Aditya Sinha: Time to weed between the lines

Updated: 12 February, 2018 06:55 IST | Aditya Sinha | Mumbai

Baba Ramdev's company isn't wrong in seeking legalisation of marijuana in India, as the drug is known to deliver high profits too

Illustration/Uday Mohite
Illustration/Uday Mohite

Aditya SinhaOne can agree with Baba Ramdev's burgeoning business empire's call for legalising marijuana. His other antics are less than impressive: his yoga jogging alongside BJP president Amit Shah is something you can't unsee; his politics are conservative and antediluvian; and he himself comes across as unctuous. Yet, his view on weed is progressive, even if driven by commercial greed.

The government has considered legalising marijuana, following the trend in the United States, where during Barack Obama's presidency, state after state slowly began to legalise marijuana. Despite current President Donald Trump's attorney-general's decision to get tough on marijuana sale and usage, the horse has bolted from the stable: liberal states are not rolling back laws that have given them a revenue bonanza, and are instead toughening local laws to forestall any federal encroachment or enforcement.

During the UPA regime, the ministries of home affairs and social welfare were each examining the viability of legalising marijuana in India. The former wanted to divert anti-trafficking resources towards synthetic drugs, e.g. opiate derivatives like heroin, and methamphetamine.

These hard drugs are increasingly a menace for state police. Some officials have, in files, marked marijuana out as an organic narcotic that Indians have been consuming for millenia; many police officers have come around to the view that it is a waste of resources to chase down its sales, and that its sole purpose for much of law enforcement is to provide an easy means of lining the pockets of corrupt beat constables.

Additionally, the social welfare ministry had weighed in with inputs from over 200 non-governmental organisations working in the vital field of de-addiction.

This tries to tackle the problem of consumers' drug addiction, instead of frittering away energy fighting the suppliers. In the US, the futile "war on drugs" is now an "opioid epidemic" on which interdiction is focussed. The feedback from Indian NGOs is that the "synthetic" drug epidemic is more lethal and more alarming than that of "organic" drugs. Their workload would ease by orders of magnitude were marijuana to be legalised.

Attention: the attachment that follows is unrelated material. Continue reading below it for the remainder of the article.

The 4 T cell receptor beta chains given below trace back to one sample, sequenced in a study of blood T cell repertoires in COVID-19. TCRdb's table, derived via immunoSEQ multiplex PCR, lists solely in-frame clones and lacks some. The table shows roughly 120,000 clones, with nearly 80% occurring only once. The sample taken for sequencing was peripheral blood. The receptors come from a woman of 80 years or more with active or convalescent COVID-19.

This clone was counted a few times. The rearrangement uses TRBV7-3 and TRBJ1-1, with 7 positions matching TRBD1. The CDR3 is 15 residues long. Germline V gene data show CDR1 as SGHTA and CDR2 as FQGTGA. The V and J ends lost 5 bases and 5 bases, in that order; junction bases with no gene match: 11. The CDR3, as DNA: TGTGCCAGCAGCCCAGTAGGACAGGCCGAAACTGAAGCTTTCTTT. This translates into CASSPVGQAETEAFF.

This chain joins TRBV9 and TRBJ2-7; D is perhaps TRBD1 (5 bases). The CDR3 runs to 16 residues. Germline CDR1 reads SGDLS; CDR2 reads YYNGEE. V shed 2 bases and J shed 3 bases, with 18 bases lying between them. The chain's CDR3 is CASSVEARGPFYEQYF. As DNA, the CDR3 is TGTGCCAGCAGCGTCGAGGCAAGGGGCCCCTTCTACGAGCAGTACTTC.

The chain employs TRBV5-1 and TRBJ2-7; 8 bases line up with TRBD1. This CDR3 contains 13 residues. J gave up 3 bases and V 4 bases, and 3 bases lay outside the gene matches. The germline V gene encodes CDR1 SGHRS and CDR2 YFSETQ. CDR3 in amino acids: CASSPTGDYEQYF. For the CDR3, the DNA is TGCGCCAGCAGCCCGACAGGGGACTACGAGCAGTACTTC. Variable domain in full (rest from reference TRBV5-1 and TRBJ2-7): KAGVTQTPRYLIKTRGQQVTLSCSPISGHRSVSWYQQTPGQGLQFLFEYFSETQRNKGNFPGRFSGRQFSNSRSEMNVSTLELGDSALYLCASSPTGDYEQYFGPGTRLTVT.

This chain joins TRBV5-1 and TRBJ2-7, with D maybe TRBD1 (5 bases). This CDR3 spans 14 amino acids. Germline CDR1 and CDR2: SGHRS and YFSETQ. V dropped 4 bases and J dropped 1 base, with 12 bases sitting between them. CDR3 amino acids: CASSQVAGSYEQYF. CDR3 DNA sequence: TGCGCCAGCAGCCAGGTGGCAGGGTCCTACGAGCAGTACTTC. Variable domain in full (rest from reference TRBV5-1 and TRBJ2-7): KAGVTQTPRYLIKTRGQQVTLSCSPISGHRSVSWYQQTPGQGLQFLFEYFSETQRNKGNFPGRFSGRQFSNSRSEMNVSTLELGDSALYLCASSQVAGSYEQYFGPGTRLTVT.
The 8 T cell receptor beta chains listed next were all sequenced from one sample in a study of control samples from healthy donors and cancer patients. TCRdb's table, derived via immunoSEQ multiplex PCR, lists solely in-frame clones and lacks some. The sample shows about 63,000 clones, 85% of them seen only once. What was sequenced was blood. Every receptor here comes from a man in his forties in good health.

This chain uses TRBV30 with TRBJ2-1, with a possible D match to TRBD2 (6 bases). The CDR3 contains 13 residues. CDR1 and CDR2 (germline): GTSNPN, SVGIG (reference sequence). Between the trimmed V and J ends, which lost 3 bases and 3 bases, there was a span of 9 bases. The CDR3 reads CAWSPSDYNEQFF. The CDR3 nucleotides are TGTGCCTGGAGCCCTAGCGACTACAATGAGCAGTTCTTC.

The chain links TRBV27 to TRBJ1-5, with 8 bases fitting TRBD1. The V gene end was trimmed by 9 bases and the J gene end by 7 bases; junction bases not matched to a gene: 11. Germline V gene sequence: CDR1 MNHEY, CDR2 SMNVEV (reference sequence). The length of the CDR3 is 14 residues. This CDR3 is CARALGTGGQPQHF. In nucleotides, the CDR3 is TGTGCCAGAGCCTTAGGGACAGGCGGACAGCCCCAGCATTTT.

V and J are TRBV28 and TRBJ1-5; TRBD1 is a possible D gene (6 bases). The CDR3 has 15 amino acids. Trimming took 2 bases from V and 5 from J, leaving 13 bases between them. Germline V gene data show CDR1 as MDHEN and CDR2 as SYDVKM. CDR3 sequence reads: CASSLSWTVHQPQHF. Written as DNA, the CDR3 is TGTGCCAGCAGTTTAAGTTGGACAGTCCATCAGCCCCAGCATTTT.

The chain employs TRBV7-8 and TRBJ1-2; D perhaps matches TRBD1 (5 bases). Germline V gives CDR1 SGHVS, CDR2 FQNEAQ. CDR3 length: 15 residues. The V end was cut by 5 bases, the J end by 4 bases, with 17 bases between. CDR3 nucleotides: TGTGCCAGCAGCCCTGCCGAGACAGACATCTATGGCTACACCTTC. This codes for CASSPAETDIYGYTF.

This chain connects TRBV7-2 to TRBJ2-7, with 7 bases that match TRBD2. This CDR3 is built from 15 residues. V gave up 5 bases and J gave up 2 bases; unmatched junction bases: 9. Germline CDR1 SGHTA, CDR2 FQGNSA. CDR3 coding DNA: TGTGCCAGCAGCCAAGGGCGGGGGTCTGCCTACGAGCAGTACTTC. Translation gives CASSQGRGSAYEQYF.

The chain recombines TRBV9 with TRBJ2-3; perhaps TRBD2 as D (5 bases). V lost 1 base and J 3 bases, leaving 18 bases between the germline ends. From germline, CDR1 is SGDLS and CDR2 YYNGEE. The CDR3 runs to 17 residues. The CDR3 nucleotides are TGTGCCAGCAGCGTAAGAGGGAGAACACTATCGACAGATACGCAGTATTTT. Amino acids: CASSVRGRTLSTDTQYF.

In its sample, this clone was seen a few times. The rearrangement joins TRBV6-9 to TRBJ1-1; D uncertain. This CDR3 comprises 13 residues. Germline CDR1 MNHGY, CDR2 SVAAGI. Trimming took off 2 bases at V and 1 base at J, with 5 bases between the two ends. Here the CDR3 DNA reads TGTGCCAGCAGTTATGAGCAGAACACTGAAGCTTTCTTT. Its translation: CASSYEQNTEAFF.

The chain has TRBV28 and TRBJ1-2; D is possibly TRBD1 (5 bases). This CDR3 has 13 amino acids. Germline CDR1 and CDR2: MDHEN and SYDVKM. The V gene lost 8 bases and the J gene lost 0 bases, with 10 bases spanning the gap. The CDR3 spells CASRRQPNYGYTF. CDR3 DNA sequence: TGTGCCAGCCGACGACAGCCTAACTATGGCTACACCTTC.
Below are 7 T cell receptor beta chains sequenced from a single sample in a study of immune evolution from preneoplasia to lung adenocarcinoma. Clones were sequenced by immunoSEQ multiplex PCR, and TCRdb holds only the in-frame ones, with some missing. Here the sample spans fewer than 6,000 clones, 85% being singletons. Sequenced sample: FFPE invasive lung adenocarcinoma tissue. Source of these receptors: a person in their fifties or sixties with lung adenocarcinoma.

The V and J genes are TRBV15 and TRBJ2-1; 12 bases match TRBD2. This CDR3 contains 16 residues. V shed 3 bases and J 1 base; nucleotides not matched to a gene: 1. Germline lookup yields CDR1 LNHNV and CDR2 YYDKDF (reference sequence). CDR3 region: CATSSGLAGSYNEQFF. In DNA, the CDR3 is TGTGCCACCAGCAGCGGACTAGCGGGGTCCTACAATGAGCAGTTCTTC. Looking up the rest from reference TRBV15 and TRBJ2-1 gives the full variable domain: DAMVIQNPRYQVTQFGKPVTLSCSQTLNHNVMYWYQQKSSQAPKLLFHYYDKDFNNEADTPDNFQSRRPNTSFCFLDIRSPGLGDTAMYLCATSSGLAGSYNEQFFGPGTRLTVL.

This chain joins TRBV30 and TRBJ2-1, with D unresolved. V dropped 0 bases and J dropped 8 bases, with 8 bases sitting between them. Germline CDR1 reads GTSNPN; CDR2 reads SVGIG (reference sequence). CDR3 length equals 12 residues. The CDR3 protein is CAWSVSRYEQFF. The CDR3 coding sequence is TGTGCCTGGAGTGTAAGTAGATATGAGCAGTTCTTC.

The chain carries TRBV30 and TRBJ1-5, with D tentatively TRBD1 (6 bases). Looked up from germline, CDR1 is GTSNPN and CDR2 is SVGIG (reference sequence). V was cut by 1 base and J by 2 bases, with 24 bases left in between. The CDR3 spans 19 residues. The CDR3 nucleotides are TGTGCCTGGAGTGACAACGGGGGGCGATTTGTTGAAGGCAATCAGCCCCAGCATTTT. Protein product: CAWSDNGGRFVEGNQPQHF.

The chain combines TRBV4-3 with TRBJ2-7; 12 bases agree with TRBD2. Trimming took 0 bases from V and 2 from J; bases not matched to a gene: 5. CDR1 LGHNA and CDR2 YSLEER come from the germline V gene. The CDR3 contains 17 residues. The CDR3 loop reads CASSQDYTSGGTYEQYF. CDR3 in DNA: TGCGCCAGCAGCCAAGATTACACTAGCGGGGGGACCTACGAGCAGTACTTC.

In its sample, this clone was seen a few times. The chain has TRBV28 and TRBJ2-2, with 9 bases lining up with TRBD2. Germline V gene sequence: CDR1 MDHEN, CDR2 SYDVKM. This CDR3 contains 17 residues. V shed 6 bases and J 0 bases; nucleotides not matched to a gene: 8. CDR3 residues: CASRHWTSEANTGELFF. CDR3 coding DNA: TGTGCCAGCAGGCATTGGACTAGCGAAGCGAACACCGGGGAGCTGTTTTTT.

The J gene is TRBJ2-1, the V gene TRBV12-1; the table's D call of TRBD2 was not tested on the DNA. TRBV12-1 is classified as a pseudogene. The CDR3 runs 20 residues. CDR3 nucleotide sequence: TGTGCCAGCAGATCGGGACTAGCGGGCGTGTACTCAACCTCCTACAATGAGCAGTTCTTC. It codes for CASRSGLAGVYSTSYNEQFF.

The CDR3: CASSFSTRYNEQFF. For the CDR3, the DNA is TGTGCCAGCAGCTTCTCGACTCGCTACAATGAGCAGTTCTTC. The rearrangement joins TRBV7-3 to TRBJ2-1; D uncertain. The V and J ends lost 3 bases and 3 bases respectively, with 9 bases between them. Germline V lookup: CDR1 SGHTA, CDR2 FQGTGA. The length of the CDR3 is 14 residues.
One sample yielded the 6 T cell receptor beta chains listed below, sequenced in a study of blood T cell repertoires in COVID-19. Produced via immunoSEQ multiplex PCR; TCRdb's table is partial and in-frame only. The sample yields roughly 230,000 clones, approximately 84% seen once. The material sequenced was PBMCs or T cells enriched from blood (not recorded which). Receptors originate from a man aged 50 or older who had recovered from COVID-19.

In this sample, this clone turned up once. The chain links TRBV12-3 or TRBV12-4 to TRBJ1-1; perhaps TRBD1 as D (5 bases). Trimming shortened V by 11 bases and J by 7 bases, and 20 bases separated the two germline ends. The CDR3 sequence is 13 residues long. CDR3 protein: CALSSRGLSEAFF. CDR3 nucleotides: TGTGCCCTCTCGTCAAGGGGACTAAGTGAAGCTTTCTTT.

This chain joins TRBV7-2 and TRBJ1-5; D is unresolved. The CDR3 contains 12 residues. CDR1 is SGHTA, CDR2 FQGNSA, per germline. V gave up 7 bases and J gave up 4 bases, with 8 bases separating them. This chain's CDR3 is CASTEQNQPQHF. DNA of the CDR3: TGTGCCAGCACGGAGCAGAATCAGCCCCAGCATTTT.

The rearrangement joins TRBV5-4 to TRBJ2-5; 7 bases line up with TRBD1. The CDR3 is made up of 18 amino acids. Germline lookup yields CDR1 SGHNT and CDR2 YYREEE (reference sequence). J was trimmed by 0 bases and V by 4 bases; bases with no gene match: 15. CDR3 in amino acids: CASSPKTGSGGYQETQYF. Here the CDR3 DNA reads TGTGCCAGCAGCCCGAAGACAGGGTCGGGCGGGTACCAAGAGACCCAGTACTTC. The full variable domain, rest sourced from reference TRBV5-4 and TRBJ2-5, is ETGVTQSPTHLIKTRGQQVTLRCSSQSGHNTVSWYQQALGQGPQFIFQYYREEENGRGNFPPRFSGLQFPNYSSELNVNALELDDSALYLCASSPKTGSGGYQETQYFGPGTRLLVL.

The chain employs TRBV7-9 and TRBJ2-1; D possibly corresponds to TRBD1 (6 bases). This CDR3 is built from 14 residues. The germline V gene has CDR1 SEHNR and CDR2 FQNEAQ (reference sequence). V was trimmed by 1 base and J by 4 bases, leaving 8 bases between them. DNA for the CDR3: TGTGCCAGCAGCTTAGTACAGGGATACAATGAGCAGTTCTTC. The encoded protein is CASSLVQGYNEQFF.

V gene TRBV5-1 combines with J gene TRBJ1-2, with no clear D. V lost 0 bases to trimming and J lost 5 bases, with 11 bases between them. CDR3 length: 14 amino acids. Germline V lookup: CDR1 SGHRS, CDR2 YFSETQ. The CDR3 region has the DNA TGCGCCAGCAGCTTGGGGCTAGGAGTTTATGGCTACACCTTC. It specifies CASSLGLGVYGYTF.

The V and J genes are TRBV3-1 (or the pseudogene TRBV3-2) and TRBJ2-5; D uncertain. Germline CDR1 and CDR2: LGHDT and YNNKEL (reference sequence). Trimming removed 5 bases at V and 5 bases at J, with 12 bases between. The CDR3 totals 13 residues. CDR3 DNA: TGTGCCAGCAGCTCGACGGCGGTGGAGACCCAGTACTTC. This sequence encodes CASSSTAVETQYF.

Culturally, cannabis use unites India as much as Lata Mangeshkar's singing. The great fiery Tamil nationalist poet Subramania Bharati was apparently fond of the weed. Kashmiris had a hashish tradition where, for the two wintry months of being snowed in their houses they would spend their time zonked out of their minds. This practice has understandably vanished (almost) during the past three decades of insurgency and repression - another good reason to pursue conflict resolution in J&K.

For foreigners, especially Israelis who have finished their mandatory military service and have come for the rite of passage India experience, Himachal Pradesh is the go-to place for the world's best hashish: Malana cream, which is listed at the top of the hash menu in Amsterdam's bars. In Odisha, the police refused to raid hundreds of acres of the marijuana crop that the central government had spotted via satellite imagery - because it was in Maoist-controlled territory (indicating a source of revenue for the rebels). India's famous fantasy factory, right here in Mumbai, is powered by marijuana. You can find endless examples from every nook and cranny of our nation.

As in everything else, the Baba's empire would cite our traditional and cultural continuity to justify its commercial goals. Weed is lucrative, going by the US experience. Financial analysts say that the cannabis business in the US last year was $9 billion – equivalent to, according to CNN, the entire snacks industry or the child diapers industry – and by 2021 it is slated to go as "high" as $21 billion. And this is when only nine states have fully legalised it (30 states allow the use of medical marijuana). When I visited the US last April, I attended my brother's art exhibition and he slipped my sister and I a gummy bear made of cannabis oil (I can't figure out how she drove us back to Brooklyn from lower Manhattan; what a long, strange trip it was). When my daughters visited from California during Christmas week, the elder one slipped me a Hashish vape. You'd be a dope not see how obviously lucrative the drug business is.

The initiative to legalise cannabis lost steam in 2014. Possibly by the patriarchs currently remaking India worry that women will get the interminable giggles if they smoke up; the Goa chief minister has already pointed out his concern with the fact that "girls drink beer". It makes more sense, however, that a "distraction sarkar" which blows up cultural non-issues to camouflage its economic incompetence should want its citizenry to be stoned out of its mind. Or, at the very least, Baba Ramdev's cannabis produce could alone wipe out our trade deficit with China (remember the Opium Wars?). It is high time that India legalised marijuana.

Aditya Sinha's crime novel, The CEO Who Lost His Head, is available now. He tweets @autumnshade. Send your feedback to

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First Published: 12 February, 2018 06:25 IST

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